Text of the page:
Risky Business: Is Your Brand Protected?

October 3, 2014

Imagine you spend a year growing your business.  You invest in the perfect logo, an eye-catching sign, and a sharp website.  You spend hours networking with potential clients.  You go above and beyond for your customers in the hopes that they will remain loyal. And word is starting to spread. After all the hard work and long hours, your business is finally gaining momentum.

Then one day you receive a letter from an intellectual property lawyer: “Dear Business Owner, Please be on notice that your business name is infringing our client’s trademark.  You are required by law to immediately cease using the business name and you must destroy all materials bearing the name, or be subject to court action and resultant damages.”   Sadly, this scenario is all too common.  Fortunately, it is entirely preventable.

As a business owner, your intellectual property, including the name of your business and your branding, are some of your most valuable assets.  The law that protects these assets is called trademark law.   But soon, trademark law in Canada will change, with new provisions that will increase the cost and difficulty of registering your trademark.  With change on the horizon, there has never been a better time to register your trademark and protect your brand.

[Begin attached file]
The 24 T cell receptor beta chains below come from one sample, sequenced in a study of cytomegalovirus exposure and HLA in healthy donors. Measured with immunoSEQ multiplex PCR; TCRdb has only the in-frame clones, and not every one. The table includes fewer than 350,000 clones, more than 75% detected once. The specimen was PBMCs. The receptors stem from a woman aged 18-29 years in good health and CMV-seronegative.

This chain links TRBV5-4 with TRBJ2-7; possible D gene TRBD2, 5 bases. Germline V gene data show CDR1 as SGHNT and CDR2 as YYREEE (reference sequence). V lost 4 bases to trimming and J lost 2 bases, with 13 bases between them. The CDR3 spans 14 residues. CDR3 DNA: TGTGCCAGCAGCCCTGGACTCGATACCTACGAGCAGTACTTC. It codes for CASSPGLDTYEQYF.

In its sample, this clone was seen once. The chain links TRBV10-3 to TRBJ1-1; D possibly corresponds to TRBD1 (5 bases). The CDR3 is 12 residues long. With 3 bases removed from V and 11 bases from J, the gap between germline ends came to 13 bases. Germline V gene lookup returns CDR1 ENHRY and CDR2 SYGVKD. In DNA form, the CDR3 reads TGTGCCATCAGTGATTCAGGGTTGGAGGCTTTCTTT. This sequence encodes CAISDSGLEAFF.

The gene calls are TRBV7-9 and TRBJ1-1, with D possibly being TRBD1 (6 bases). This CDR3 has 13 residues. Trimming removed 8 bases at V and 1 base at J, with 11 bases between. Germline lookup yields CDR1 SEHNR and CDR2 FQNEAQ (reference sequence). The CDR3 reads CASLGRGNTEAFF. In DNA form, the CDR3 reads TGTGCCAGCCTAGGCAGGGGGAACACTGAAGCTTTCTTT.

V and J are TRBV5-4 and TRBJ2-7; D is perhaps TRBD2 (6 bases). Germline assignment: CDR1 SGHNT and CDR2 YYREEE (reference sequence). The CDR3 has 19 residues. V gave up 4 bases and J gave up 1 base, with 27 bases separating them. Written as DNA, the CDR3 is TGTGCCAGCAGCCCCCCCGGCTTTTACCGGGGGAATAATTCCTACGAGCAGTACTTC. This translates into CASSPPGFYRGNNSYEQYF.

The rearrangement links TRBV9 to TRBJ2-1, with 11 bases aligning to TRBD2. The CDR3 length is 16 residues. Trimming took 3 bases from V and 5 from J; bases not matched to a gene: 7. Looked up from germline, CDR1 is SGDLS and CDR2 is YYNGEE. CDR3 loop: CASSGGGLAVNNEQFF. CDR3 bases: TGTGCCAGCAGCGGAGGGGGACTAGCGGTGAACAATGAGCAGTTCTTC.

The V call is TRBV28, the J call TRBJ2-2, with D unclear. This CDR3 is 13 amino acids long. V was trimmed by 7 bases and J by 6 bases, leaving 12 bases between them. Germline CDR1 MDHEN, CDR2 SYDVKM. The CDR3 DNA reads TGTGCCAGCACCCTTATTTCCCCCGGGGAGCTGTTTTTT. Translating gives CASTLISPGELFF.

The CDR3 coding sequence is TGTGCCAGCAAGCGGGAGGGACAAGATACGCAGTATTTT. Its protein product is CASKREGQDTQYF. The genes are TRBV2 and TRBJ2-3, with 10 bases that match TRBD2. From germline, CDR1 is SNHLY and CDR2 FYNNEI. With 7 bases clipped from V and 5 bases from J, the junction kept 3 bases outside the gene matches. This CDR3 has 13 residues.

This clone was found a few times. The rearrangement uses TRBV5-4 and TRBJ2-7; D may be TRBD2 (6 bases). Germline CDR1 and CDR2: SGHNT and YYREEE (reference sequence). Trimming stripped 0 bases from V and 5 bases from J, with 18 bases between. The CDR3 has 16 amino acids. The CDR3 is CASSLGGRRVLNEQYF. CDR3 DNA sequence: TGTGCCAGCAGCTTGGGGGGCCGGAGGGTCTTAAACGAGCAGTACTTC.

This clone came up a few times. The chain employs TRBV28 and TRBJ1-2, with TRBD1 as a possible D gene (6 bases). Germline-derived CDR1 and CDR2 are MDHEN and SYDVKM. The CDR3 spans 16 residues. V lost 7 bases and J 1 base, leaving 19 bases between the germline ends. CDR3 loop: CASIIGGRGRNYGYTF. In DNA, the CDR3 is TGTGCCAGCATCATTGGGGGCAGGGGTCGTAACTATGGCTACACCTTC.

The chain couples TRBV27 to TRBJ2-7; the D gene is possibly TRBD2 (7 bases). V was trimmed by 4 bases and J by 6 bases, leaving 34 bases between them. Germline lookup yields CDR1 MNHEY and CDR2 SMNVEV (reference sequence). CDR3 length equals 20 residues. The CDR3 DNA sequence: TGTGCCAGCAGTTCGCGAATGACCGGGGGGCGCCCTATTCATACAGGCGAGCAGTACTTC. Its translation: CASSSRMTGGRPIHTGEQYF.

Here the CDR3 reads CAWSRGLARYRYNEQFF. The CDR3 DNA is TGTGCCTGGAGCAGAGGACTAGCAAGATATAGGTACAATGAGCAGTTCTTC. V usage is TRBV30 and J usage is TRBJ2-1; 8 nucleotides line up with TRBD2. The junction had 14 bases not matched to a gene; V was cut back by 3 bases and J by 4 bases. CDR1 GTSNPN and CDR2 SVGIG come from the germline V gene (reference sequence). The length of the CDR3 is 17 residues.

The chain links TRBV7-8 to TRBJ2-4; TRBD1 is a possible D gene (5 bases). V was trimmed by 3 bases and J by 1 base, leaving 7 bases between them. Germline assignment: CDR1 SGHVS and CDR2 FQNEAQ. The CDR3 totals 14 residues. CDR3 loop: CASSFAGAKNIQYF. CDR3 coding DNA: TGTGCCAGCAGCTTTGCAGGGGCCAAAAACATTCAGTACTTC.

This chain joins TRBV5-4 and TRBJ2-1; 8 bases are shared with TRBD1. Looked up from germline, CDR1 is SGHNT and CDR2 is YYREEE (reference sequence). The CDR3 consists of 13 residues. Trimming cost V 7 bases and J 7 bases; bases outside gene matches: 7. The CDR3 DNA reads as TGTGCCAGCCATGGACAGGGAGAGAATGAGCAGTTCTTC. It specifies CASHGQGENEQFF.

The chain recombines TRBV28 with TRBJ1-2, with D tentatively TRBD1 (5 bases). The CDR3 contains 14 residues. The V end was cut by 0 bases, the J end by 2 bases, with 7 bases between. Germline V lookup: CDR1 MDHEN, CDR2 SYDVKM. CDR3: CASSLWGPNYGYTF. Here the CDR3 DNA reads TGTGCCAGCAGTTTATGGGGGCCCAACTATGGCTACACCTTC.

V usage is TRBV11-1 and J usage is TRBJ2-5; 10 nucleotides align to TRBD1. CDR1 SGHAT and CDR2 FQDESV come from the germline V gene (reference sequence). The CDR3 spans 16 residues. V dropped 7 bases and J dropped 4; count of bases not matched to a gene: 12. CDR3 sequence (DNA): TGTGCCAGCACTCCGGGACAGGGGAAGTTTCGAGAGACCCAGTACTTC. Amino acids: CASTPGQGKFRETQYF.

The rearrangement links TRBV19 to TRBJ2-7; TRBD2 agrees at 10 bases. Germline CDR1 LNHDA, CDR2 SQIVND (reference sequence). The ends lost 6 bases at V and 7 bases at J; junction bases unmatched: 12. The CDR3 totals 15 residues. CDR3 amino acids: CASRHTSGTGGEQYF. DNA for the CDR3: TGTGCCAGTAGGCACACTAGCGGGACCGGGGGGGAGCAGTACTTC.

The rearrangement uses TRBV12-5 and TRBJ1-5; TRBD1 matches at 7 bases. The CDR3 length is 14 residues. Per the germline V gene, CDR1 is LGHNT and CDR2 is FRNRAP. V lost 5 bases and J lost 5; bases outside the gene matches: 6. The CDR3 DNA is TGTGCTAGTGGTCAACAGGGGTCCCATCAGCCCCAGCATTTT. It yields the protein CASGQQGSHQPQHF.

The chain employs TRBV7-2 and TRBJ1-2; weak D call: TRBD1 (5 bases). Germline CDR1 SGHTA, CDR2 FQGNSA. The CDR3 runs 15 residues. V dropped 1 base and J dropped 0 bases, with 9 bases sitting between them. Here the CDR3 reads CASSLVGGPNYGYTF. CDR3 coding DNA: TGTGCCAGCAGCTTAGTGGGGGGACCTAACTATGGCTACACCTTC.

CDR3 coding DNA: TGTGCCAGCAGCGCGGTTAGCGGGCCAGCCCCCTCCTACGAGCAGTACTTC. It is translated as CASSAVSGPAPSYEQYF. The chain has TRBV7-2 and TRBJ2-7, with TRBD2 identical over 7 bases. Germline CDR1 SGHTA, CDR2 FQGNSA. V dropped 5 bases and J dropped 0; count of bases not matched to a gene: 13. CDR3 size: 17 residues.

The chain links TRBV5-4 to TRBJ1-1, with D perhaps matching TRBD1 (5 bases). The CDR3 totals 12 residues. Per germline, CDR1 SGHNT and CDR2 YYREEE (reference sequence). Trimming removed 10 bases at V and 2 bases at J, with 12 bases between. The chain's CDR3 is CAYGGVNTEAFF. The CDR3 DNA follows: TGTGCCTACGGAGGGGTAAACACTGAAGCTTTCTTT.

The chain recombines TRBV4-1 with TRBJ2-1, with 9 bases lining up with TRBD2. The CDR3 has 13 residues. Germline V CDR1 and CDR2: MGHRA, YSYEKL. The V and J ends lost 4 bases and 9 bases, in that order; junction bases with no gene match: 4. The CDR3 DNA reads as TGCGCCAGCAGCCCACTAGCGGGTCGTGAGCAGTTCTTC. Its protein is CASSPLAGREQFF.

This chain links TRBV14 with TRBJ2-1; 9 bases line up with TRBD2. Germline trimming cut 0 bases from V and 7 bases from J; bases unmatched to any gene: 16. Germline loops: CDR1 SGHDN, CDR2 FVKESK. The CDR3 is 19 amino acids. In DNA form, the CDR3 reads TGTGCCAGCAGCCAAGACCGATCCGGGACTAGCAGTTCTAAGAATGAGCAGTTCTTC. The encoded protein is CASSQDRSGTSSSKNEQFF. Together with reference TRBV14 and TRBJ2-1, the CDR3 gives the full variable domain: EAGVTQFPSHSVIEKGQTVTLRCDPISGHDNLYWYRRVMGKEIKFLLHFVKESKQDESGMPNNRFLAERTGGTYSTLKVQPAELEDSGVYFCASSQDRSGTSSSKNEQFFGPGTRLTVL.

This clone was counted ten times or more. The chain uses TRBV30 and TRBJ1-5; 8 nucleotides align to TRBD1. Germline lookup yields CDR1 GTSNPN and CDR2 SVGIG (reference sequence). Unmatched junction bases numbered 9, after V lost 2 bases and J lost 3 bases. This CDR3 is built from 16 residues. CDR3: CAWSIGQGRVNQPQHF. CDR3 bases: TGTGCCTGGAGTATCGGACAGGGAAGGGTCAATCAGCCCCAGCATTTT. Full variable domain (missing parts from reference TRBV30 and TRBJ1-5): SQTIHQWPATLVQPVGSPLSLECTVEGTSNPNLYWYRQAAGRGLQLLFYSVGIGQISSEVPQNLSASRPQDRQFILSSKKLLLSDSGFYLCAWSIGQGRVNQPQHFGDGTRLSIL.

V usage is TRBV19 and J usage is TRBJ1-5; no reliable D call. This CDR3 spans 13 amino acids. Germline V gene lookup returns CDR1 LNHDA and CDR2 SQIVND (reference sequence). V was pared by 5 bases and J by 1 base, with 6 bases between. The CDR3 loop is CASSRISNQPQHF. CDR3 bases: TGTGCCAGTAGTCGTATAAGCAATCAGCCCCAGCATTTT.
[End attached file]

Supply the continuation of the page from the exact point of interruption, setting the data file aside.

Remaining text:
Business owners who fail to protect their business names are taking a big risk.  Starting over with a new business name means just that—starting over.  It means recreating marketing materials, and building a new brand.  It means new networking efforts.  It means your hard-earned goodwill is gone.  You have gambled away a key asset.

The best way to avoid this scenario is to register your business name and logo as trademarks.  Each country in the industrialized world has a trademark registry where trademarks are searched, examined and registered by the Registrar.  This system has protected trademarks in Canada for the past 100 years.

Recently, the legislature assented to changes to the Trade-marks Act that will make it even riskier to carry on business without a registered trademark.  In the past, Canadian law has always required that the business name seeking to be registered as a trademark be “in use” by the applicant.  That “in use” requirement will soon be eliminated, meaning that that anyone can apply to register any trademark.  Someone who does not even own a business could register your business name as their trademark.

This significant change is likely to increase the number of “paper registrations”, making it difficult to register your legitimate business name as a trademark and making entitlement more difficult to assess. Business owners will need to work harder to protect their trademarks by filing oppositions to trademark applications that are similar to their existing marks.

In addition, there are also new requirements regarding the classification of marks; any mark involving registration in multiple classes will likely be more expensive.

Here is the good news: the amendments are not expected to come into effect until 2015.  As a business owner, you have a few months left to file your trademark applications and develop a legal strategy to protect your most valuable assets.

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Cox & Palmer publications are intended to provide information of a general nature only and not legal advice. The information presented is current to the date of publication and may be subject to change following the publication date.